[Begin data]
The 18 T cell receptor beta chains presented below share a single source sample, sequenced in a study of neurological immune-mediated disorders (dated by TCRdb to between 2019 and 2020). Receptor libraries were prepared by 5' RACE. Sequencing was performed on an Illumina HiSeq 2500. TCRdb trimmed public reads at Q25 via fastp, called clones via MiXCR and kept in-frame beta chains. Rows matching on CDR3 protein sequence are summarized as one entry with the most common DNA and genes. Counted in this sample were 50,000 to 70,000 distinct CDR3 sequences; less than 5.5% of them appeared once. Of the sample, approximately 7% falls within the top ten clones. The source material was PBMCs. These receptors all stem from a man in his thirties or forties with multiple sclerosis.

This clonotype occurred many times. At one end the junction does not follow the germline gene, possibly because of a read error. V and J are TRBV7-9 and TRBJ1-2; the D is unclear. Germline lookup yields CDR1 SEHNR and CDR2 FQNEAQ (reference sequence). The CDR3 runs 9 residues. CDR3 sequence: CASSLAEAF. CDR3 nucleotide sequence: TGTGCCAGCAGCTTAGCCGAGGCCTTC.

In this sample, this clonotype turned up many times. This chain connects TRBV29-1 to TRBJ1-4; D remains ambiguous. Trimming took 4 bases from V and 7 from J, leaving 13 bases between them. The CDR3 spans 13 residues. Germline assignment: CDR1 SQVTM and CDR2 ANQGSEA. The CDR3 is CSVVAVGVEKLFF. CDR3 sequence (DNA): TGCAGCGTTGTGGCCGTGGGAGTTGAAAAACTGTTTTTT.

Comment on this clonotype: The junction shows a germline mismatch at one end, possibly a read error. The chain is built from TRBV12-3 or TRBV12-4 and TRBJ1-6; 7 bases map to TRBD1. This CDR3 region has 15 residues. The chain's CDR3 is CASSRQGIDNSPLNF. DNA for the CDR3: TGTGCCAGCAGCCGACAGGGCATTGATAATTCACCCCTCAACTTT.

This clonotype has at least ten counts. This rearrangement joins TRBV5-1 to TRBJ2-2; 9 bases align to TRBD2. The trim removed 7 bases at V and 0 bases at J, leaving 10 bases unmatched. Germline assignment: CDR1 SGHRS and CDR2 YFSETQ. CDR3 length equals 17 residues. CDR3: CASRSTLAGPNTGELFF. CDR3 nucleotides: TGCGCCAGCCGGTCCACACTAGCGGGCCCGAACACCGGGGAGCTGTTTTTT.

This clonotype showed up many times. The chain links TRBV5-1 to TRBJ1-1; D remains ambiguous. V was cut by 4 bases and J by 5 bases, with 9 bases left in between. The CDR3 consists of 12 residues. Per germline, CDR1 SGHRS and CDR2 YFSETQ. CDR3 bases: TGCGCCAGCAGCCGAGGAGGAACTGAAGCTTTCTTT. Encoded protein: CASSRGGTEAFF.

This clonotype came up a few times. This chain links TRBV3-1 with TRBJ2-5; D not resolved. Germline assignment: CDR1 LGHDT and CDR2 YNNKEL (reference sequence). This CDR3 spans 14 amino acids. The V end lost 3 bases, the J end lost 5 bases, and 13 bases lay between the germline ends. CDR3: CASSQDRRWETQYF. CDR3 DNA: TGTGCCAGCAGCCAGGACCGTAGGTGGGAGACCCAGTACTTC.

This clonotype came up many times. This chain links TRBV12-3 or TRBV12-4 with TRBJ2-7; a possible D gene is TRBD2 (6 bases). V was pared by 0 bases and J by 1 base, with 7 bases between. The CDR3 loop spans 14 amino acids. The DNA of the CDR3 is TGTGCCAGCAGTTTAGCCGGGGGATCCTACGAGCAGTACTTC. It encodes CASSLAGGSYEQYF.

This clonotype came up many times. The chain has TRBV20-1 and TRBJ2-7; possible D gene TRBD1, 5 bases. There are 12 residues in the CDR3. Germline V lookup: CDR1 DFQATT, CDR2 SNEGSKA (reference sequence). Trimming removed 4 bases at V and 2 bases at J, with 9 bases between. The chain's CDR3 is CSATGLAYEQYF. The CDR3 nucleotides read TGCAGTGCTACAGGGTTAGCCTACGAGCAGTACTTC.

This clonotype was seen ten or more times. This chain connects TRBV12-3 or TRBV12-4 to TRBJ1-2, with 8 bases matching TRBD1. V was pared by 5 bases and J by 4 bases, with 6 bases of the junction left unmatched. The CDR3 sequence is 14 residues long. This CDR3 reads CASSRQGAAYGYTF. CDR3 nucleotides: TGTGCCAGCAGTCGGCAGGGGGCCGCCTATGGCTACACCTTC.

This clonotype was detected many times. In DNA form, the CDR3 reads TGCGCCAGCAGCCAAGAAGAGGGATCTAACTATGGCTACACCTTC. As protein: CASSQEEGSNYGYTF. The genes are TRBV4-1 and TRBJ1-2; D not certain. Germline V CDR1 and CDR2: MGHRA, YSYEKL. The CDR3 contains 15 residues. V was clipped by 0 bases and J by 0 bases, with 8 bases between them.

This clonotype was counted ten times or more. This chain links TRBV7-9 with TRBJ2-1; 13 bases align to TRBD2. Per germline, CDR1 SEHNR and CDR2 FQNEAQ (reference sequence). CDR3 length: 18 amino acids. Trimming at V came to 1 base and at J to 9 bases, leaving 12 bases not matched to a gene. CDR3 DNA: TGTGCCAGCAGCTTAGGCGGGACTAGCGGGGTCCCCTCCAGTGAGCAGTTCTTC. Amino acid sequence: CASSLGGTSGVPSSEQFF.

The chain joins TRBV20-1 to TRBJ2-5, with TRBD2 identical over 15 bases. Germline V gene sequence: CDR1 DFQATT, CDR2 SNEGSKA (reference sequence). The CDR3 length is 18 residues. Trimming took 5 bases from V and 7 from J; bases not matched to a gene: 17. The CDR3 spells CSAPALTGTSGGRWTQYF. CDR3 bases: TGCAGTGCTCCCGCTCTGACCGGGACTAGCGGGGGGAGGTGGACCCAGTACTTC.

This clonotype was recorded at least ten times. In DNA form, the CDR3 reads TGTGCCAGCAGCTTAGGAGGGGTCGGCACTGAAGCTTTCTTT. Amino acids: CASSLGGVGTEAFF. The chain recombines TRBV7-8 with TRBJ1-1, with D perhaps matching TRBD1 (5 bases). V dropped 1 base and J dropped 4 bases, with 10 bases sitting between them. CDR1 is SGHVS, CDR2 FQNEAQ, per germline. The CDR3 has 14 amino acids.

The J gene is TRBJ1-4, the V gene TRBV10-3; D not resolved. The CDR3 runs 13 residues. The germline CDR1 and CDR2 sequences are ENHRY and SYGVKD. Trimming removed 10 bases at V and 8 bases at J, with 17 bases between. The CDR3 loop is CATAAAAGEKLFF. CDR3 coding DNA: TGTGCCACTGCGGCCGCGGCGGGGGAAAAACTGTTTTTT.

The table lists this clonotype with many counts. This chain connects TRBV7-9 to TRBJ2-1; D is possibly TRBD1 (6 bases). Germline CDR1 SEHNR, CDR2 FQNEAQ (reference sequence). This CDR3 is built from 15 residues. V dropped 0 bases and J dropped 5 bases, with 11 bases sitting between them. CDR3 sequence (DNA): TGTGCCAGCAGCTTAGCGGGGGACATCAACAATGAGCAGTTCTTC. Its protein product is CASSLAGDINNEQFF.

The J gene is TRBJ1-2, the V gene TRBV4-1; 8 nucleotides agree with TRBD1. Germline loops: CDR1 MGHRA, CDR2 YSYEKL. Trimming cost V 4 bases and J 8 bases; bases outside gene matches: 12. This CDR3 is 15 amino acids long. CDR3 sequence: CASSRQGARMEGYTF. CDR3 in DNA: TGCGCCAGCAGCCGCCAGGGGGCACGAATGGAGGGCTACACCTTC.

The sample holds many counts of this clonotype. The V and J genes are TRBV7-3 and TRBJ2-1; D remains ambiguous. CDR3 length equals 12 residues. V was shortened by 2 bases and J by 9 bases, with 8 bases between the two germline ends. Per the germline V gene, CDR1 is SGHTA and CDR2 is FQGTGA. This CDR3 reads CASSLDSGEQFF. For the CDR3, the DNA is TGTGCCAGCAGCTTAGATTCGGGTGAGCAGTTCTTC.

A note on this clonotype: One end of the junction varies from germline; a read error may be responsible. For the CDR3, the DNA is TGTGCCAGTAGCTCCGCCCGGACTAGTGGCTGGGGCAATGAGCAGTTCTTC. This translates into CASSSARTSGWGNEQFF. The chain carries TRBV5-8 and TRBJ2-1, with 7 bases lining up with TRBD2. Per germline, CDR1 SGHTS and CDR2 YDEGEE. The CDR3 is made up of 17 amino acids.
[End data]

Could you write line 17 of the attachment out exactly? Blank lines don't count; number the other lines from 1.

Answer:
The J gene is TRBJ1-2, the V gene TRBV4-1; 8 nucleotides agree with TRBD1. Germline loops: CDR1 MGHRA, CDR2 YSYEKL. Trimming cost V 4 bases and J 8 bases; bases outside gene matches: 12. This CDR3 is 15 amino acids long. CDR3 sequence: CASSRQGARMEGYTF. CDR3 in DNA: TGCGCCAGCAGCCGCCAGGGGGCACGAATGGAGGGCTACACCTTC.